J'Accuse
First shown at "J'Accuse",South London Gallery, London, 2005
Installation view, Stage, with keyboards, loudspeakers and turntable 450 cm x 550 x 285 cm.
Photo: Marcus Leith

Note: J’Accuse was an open letter to the French President in favour of Alfred Dreyfus, a Jewish artillery officer in the French army who had been convicted of treason. Zola’s letter exposed Dreyfus’s trial as an anti-Semitic cover-up in which many high-ranking French officials were implicated. No other newspaper article has provoked such public debate and controversy or had such an impact on law, justice and society than J’Accuse, written by French novelist Emile Zola in defence of Captain Dreyfus in 1898. Zola’s article, which led to Zola himself being tried for criminal libel, his financial ruin and some say even his untimely death, forms the starting point for J’Accuse.

Visitors to the Gallery were invited to mount a replica court bench and judges’ chair to view the video The Mineral Judges, in which three fictional characters Cerith van Zola, Father Law and Judge Nelson search for evidence in the bed of the river Thames at low tide. Alongside this a series of bank sculptures were presented: The Bank of Evidence, The Bank of England, The European Central Bank and The Bank of Accusations, made from buckets of gravel and mud, euro coins and dollar bills. All the while the sound of harpsichord music by Henry Purcell filled the Gallery. A palette of black and white serving as a reminder that nothing is ever what it seems, nothing is ever black and white, unified the components of the installation. J’Accuse also functions as a visual wordplay, a comment on the political climate of today, where fear, suspicion and calculated spin make it difficult to present the truth in anything other than a spectrum of greys. At the opening, there was a live performance of harpsichord music composed by Henry Purcell and Georg Friderich Händel played on synthesizers. The entire L’Aurore newspaper of January 18th 1898, in which Zola’s article features, was reprinted in the occasion of the exhibition. In addition, a black and white picture disc was pressed with pieces for the harpsichord by Henry Purcell.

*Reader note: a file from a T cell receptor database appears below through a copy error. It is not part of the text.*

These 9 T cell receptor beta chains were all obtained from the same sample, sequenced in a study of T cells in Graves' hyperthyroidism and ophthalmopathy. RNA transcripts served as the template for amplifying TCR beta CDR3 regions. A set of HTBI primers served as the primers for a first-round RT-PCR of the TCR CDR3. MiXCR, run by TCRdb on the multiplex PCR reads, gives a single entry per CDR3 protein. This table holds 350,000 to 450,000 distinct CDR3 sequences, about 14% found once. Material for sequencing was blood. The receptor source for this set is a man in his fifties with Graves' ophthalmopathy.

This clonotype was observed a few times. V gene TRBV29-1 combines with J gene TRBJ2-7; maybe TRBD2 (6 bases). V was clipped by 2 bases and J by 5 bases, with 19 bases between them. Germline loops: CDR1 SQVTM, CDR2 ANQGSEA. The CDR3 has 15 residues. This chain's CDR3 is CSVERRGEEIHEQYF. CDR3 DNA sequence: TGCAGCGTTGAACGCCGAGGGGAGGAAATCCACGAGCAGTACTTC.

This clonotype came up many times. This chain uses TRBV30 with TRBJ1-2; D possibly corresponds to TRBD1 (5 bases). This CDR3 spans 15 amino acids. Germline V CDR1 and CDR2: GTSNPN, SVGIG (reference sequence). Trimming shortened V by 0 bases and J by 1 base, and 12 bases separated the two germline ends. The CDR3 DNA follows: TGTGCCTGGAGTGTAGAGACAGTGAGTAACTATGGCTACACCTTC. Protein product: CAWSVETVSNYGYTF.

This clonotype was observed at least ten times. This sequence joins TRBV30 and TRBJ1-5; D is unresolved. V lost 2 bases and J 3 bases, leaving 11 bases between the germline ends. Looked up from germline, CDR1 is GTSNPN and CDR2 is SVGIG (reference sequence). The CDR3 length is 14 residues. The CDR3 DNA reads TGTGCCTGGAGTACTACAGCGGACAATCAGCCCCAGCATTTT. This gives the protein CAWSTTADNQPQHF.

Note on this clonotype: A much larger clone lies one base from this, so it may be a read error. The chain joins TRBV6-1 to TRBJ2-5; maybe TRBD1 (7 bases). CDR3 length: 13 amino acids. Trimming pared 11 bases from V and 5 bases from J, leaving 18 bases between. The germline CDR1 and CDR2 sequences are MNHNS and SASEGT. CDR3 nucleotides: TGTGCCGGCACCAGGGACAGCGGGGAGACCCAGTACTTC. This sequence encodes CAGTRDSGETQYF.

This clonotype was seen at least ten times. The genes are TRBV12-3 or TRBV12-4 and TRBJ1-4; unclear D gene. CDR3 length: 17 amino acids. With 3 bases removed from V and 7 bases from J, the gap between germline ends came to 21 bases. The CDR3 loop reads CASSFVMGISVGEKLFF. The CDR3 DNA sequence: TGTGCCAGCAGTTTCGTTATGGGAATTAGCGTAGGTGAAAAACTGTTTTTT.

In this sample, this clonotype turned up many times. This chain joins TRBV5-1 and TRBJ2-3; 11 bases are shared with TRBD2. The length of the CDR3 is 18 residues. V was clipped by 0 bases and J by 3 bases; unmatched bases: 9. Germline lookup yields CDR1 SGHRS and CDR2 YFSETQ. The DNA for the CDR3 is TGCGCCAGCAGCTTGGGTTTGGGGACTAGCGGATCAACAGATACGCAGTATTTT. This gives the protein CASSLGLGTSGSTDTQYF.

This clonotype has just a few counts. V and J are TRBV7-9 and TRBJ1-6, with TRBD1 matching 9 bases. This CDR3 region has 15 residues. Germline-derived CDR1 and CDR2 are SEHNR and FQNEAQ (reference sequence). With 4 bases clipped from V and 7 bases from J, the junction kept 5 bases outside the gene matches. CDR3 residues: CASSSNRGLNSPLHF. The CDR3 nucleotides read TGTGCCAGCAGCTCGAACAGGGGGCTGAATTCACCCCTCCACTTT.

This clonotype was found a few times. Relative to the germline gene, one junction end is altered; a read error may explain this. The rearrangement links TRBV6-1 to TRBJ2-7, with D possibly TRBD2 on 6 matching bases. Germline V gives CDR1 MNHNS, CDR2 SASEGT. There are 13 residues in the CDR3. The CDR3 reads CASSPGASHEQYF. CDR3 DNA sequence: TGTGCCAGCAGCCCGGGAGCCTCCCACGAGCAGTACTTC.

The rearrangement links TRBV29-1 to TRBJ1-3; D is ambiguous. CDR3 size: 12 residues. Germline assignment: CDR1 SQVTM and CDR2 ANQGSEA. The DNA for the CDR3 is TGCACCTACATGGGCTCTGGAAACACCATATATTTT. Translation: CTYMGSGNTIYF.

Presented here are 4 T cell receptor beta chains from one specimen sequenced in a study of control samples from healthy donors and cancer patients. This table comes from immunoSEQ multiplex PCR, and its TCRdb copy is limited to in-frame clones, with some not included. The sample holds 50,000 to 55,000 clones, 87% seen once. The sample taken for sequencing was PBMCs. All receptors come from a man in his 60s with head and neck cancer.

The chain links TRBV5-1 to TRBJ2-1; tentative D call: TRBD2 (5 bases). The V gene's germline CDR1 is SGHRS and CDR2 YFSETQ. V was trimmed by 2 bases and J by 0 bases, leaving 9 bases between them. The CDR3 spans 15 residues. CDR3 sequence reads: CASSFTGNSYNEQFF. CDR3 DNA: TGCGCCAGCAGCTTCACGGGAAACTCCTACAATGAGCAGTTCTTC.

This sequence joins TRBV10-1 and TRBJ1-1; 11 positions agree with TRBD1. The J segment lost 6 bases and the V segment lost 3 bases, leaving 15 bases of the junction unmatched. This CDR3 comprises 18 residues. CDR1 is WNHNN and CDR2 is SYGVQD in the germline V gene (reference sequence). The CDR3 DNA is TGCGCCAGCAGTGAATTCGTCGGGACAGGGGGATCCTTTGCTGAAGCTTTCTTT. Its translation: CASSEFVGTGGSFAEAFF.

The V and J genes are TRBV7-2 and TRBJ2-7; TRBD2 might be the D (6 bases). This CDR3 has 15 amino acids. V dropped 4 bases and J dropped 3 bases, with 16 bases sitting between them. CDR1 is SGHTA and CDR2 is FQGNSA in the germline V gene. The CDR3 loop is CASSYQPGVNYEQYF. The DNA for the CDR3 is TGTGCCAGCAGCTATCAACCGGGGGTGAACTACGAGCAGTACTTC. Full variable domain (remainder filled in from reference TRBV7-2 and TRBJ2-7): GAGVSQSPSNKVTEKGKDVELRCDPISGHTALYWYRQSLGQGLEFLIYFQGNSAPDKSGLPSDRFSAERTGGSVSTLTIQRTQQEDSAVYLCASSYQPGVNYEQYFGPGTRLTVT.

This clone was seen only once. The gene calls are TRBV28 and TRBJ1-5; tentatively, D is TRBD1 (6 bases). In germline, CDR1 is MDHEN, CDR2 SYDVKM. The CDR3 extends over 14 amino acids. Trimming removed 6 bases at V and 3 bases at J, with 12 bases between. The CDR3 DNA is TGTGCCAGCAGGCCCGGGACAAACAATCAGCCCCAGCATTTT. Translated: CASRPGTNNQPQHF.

Pressrelease from the exhibition
J'Accuse
South London Gallery, London, 2005
Installation view, Stage, with keyboards, loudspeakers and turntable 450 cm x 550 x 285 cm.
Photo: Marcus Leith
J'Accuse
South London Gallery, London, 2005
Installation view, vitrine, wig, money.
Photo: Marcus Leith
J'accuse, 2 Hour Synthesizer performance during the opening.
Playlist; Music for Harpsichord by Henry Purcell & Georg Friderich Händel.

J'Accuse
South London Gallery, London, 2005


J'Accuse

The Mineral Judges
Filmed action at the river bank of the Thames, with Svend Erik Albrethsen, Mike Nelson and Cerith Wyn Evans. Cinematography: Jeremy Millar